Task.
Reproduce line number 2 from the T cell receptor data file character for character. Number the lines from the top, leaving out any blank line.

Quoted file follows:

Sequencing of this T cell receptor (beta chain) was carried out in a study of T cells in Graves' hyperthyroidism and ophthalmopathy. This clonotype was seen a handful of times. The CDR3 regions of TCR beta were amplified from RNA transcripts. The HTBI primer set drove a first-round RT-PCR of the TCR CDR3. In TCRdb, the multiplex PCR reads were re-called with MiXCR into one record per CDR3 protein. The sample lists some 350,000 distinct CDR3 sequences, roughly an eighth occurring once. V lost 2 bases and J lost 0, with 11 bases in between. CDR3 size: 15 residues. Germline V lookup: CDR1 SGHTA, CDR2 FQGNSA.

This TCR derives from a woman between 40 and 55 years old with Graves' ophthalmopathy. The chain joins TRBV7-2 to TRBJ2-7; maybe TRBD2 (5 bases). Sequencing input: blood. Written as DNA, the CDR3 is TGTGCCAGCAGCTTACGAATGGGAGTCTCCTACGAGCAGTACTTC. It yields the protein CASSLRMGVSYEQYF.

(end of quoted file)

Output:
This TCR derives from a woman between 40 and 55 years old with Graves' ophthalmopathy. The chain joins TRBV7-2 to TRBJ2-7; maybe TRBD2 (5 bases). Sequencing input: blood. Written as DNA, the CDR3 is TGTGCCAGCAGCTTACGAATGGGAGTCTCCTACGAGCAGTACTTC. It yields the protein CASSLRMGVSYEQYF.